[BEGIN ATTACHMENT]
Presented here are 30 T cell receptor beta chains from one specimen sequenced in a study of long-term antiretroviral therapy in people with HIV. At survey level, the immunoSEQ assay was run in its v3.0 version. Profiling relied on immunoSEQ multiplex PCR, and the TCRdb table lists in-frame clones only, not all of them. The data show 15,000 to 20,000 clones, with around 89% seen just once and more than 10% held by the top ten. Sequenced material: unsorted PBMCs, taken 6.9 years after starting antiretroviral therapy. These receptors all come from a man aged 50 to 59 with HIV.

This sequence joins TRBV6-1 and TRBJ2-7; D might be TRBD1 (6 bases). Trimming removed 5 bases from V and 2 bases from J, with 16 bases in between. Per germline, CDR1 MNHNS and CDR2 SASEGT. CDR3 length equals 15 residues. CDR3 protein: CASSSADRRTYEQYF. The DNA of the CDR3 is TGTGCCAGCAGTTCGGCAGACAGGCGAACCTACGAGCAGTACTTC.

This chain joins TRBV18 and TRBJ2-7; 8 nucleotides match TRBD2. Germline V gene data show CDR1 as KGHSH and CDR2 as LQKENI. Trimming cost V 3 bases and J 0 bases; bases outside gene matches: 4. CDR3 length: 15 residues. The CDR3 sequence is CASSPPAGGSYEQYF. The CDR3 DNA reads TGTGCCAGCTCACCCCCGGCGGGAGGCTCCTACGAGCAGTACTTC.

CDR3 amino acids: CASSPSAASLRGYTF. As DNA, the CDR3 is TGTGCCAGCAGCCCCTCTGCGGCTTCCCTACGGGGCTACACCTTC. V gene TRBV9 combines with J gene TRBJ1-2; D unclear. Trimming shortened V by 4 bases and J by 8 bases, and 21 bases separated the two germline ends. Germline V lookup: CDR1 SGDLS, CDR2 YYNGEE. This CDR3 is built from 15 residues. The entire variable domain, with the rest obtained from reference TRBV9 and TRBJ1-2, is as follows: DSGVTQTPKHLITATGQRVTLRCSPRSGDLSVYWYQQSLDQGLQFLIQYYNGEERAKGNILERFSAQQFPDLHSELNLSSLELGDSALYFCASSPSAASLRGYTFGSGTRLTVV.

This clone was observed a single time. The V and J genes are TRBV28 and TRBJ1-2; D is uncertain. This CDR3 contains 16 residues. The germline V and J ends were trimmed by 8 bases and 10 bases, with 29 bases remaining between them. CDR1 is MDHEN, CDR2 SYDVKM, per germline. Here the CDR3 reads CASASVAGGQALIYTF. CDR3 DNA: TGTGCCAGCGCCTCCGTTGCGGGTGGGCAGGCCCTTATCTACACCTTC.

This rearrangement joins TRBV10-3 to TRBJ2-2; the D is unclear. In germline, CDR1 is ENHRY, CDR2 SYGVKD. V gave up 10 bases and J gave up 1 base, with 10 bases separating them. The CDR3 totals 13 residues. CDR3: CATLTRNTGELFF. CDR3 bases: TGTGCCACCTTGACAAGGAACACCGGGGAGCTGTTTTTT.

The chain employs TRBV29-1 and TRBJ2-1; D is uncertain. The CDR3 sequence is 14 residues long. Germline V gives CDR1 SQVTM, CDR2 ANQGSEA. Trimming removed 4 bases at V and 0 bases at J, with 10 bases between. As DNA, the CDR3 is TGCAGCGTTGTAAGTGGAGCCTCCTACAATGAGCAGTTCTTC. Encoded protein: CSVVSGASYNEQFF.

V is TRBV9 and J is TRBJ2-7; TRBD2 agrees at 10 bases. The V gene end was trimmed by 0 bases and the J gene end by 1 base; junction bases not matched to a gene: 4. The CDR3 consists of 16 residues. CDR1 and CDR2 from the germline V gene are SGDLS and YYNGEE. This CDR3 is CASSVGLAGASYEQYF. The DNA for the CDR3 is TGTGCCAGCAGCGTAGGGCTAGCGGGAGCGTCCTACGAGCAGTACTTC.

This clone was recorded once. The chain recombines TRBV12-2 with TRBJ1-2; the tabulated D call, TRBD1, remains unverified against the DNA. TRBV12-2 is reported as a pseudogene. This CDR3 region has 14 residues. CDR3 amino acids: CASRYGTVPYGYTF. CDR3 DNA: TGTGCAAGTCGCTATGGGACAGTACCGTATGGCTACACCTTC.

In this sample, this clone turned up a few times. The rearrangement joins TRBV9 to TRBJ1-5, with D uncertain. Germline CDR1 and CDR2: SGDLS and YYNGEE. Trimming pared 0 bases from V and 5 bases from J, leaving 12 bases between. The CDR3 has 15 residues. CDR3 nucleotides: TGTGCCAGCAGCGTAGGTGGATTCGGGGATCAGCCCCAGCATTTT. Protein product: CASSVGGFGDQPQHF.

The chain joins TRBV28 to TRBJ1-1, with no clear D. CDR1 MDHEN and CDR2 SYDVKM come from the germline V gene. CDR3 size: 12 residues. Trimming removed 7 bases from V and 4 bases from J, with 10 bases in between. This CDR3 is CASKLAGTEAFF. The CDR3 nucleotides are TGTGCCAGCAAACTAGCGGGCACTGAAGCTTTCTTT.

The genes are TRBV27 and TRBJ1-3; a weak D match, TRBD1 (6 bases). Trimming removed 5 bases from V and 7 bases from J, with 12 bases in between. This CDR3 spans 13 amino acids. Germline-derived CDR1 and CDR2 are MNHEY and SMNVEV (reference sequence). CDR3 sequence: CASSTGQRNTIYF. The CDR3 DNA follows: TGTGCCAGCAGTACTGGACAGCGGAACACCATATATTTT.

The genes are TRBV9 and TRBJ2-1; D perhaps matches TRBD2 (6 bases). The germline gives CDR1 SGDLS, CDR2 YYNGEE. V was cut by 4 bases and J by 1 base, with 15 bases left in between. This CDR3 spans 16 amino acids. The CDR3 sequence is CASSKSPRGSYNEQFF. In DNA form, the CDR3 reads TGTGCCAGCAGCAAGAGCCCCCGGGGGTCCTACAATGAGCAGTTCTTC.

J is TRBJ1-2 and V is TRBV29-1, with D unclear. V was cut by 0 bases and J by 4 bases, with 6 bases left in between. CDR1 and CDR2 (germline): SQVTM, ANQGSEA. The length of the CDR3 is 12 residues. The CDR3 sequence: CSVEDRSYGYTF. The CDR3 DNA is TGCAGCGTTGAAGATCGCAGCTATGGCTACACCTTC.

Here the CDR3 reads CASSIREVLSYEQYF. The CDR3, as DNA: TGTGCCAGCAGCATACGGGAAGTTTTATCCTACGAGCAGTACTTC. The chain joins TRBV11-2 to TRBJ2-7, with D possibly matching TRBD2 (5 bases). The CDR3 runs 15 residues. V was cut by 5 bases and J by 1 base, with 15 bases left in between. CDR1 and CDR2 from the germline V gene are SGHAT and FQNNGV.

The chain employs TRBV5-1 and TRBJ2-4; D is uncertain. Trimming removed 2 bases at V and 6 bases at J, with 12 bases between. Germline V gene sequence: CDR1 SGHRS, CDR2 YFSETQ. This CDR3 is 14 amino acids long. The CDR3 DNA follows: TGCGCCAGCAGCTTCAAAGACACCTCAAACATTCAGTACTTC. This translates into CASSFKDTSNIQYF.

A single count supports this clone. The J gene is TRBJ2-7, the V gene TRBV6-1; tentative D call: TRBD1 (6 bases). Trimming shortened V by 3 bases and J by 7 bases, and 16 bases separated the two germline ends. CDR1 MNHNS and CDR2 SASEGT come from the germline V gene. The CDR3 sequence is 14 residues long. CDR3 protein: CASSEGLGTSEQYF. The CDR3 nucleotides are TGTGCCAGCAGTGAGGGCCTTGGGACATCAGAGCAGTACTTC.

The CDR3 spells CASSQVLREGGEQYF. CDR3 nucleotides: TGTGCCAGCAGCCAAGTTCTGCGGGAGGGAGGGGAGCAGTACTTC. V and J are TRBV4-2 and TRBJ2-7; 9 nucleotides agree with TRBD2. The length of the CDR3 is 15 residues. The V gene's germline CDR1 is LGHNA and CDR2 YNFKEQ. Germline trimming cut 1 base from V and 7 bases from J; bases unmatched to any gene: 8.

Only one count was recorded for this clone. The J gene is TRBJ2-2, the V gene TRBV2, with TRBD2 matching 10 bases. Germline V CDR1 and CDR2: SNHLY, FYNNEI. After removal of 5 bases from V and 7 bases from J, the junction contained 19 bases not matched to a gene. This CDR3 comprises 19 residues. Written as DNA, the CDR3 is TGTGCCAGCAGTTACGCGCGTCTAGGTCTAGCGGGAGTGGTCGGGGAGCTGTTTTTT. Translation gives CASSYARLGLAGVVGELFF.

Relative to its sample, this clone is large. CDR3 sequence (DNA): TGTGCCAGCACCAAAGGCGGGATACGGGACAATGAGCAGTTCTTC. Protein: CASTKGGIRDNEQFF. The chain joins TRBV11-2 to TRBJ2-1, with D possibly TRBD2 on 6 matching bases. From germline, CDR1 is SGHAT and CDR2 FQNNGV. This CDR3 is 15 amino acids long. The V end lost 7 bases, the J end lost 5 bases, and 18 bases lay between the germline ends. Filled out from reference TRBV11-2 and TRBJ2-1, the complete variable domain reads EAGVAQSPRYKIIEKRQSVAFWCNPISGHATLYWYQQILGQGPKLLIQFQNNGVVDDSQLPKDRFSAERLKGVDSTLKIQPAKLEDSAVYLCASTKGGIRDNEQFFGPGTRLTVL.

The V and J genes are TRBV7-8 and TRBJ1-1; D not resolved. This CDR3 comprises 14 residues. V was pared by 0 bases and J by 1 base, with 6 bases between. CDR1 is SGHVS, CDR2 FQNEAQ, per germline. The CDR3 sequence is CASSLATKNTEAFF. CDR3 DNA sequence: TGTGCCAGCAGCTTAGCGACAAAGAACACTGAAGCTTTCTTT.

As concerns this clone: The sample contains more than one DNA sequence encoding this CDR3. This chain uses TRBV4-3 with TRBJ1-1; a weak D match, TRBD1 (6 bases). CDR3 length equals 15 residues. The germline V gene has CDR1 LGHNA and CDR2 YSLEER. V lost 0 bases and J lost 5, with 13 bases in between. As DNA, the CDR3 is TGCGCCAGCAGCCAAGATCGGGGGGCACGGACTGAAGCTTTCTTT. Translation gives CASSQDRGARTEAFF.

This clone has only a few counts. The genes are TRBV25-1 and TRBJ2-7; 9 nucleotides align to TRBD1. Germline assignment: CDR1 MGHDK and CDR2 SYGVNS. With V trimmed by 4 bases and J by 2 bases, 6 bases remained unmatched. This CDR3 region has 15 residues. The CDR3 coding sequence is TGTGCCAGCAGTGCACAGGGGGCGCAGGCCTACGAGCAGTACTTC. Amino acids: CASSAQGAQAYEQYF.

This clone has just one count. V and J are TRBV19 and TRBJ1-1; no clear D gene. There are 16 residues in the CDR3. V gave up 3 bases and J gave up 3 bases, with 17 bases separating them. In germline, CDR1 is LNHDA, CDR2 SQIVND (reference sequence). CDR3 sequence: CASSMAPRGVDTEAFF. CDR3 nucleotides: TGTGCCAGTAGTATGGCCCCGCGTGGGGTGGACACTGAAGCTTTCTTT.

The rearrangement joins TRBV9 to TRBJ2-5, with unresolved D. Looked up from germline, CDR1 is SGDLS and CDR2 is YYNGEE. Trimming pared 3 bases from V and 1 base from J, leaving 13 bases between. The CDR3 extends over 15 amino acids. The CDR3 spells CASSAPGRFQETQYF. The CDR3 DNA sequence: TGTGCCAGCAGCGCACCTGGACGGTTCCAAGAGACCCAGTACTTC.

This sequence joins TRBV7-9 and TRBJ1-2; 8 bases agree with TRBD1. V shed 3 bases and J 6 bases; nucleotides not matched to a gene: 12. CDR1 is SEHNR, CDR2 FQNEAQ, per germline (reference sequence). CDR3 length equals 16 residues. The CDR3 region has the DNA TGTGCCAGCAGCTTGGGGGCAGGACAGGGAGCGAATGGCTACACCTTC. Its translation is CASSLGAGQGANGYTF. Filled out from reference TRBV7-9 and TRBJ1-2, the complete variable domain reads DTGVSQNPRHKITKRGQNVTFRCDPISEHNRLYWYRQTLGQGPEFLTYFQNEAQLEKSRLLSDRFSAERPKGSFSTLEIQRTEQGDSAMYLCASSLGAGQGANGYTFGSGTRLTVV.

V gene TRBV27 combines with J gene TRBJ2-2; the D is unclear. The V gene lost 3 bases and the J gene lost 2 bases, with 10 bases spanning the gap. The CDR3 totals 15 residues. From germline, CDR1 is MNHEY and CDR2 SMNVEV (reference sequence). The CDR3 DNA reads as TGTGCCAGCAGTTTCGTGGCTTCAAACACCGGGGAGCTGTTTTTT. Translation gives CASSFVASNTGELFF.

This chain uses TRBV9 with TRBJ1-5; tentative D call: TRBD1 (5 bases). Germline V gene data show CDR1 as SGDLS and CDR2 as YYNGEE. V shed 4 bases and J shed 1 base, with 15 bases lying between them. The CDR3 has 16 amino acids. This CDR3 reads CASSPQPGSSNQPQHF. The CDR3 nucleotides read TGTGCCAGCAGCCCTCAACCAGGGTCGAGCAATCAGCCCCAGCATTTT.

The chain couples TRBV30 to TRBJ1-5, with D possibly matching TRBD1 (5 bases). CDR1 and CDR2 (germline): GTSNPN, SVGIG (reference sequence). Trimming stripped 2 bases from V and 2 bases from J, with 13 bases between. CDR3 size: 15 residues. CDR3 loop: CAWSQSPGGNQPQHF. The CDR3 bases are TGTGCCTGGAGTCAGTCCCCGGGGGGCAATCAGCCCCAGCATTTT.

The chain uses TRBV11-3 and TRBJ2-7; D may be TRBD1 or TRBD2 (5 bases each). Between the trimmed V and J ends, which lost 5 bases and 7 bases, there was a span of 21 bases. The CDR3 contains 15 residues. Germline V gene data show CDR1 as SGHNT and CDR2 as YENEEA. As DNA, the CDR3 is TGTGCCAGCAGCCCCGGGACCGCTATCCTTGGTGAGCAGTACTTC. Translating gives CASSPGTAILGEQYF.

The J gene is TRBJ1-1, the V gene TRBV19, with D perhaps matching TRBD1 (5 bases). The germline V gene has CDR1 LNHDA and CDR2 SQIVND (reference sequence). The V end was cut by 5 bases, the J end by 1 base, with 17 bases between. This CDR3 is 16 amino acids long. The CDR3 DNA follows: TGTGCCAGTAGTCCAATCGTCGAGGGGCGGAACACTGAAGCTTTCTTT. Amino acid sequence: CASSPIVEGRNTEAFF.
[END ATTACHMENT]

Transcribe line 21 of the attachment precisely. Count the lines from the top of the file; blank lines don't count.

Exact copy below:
The V and J genes are TRBV7-8 and TRBJ1-1; D not resolved. This CDR3 comprises 14 residues. V was pared by 0 bases and J by 1 base, with 6 bases between. CDR1 is SGHVS, CDR2 FQNEAQ, per germline. The CDR3 sequence is CASSLATKNTEAFF. CDR3 DNA sequence: TGTGCCAGCAGCTTAGCGACAAAGAACACTGAAGCTTTCTTT.